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Originally Posted by saburo_cz View Post
The best idea is try the TF-51D first.
It is free and you will see what it requires, except weapons.
@saburo_cz beat me to it... this is the No.1 piece of advice.

You get to check your hardware, your controllers, and the feel of the WW2 conventional-style landing gear (and all the issues with ground handling, etc. that this brings). If you can manage standard flights in the TF-51D on the Caucasus map you'll know what to expect when you buy a module.

Then, as @raz+or says, get the one that interests you the most. That way you'll have the enthusiasm to stick with it. All DCS aircraft required a lot of dedication to get out of them the depth and nuance that makes DCS so rewarding.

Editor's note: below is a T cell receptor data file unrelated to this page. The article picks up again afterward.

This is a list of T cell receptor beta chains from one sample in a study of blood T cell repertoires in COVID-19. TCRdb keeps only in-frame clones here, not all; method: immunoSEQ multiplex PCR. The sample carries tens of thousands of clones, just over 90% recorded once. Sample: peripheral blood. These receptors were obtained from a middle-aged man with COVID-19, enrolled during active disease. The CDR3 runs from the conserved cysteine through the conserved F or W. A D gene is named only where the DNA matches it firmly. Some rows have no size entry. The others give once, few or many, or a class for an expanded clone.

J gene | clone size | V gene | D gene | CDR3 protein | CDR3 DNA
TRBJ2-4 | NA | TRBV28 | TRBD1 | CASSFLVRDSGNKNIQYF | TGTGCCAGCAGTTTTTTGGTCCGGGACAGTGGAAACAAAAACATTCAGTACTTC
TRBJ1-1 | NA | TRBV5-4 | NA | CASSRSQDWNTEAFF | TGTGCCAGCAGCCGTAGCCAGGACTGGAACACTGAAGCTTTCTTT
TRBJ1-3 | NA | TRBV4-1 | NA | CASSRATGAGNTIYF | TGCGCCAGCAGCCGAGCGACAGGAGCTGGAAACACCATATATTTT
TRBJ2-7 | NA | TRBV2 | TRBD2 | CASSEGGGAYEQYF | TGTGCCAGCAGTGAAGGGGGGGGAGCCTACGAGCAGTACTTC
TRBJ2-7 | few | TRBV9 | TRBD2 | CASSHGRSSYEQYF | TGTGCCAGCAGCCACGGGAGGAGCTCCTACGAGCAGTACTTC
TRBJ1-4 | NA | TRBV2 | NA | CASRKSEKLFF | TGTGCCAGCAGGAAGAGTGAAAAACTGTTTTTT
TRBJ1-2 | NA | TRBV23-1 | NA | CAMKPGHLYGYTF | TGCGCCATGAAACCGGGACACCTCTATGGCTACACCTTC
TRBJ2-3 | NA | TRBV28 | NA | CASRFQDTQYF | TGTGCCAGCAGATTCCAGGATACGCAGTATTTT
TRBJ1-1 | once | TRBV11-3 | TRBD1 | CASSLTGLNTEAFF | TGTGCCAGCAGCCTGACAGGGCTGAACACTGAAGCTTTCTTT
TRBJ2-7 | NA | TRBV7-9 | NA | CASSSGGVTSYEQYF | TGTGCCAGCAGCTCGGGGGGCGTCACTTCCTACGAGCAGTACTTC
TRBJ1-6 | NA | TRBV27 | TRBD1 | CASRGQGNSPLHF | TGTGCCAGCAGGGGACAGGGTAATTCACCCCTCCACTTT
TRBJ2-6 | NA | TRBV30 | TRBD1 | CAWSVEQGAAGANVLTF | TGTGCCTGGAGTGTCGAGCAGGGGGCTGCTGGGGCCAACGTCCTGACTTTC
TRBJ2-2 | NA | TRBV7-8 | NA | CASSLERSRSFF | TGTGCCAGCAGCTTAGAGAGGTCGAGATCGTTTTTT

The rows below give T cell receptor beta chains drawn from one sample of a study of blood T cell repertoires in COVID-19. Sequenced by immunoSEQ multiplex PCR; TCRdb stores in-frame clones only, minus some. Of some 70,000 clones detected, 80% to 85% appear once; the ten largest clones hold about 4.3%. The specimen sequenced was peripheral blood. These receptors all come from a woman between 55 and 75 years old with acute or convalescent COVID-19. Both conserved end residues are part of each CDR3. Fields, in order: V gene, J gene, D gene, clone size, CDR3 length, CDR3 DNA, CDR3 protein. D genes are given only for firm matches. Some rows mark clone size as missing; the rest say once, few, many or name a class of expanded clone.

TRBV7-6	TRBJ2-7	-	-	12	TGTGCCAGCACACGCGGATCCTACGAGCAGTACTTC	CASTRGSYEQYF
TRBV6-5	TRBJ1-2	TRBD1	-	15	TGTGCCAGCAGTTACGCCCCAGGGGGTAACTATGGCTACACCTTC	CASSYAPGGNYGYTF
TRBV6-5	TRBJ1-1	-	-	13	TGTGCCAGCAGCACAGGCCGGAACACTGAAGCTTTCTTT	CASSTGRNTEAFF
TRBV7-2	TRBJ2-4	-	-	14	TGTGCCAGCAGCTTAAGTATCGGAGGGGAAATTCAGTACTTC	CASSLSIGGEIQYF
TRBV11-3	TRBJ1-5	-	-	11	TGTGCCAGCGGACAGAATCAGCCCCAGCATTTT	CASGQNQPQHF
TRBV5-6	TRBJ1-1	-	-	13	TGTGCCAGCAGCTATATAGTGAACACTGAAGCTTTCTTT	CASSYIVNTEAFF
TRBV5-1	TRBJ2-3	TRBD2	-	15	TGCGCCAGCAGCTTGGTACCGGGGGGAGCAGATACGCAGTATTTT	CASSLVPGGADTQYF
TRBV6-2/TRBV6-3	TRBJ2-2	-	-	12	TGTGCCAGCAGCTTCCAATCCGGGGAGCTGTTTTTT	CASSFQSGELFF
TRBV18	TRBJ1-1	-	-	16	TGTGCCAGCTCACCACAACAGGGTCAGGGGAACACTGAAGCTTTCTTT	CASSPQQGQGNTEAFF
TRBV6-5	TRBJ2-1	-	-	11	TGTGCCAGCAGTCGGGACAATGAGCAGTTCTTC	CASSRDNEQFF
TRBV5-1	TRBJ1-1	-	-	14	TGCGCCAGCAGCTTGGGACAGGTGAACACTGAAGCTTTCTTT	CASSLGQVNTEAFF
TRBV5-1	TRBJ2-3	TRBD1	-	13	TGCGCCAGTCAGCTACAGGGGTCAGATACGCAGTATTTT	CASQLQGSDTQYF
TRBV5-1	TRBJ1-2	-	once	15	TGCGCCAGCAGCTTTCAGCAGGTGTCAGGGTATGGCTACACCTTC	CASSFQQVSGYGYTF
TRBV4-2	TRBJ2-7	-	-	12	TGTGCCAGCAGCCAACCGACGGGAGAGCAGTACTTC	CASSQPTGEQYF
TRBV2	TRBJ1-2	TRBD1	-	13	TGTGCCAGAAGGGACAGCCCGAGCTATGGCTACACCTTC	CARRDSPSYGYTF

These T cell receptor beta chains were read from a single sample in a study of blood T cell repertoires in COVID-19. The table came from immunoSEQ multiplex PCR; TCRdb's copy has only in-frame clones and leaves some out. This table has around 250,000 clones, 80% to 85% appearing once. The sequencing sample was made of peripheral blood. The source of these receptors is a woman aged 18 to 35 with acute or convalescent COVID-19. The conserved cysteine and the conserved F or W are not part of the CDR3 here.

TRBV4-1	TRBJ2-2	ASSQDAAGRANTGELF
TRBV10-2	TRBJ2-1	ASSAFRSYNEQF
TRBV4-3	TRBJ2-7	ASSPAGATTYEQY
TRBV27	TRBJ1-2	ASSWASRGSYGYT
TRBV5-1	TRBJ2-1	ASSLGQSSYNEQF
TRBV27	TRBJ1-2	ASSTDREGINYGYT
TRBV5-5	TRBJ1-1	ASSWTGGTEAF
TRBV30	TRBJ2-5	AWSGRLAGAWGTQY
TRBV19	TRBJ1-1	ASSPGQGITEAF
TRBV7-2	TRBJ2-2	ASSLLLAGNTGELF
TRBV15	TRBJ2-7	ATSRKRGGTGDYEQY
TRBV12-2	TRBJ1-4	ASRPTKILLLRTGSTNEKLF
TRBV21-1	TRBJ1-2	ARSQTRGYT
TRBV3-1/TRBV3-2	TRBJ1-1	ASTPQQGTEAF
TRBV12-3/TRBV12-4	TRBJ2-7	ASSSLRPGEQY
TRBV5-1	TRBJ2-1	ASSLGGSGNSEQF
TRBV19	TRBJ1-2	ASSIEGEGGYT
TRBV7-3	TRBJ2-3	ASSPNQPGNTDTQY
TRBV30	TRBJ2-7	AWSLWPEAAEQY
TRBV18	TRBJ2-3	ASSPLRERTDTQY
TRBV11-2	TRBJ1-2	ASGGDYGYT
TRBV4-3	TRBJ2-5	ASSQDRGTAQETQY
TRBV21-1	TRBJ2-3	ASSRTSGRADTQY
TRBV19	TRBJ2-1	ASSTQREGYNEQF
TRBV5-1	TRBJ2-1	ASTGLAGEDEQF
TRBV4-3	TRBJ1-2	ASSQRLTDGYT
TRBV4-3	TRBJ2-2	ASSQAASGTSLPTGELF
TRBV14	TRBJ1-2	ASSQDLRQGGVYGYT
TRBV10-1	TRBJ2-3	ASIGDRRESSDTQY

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Old 06-01-2020, 09:15 PM   #7
jomonto
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Great advise from everyone. I appreciate all of the input.

I still haven't installed DCS on my gaming machine yet. I'm slowly transitioning back to work (from working at home). So I can remove all the work stuff from my desk and dedicate my desk monitor back to ME. I'll get it installed tomorrow, get a HOTAS ordered and get started.

Looking forward to learning-

Thanks again,
-john
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Old 06-02-2020, 01:57 AM   #8
diogofalcao
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Quote:
Originally Posted by jomonto View Post
Great advise from everyone. I appreciate all of the input.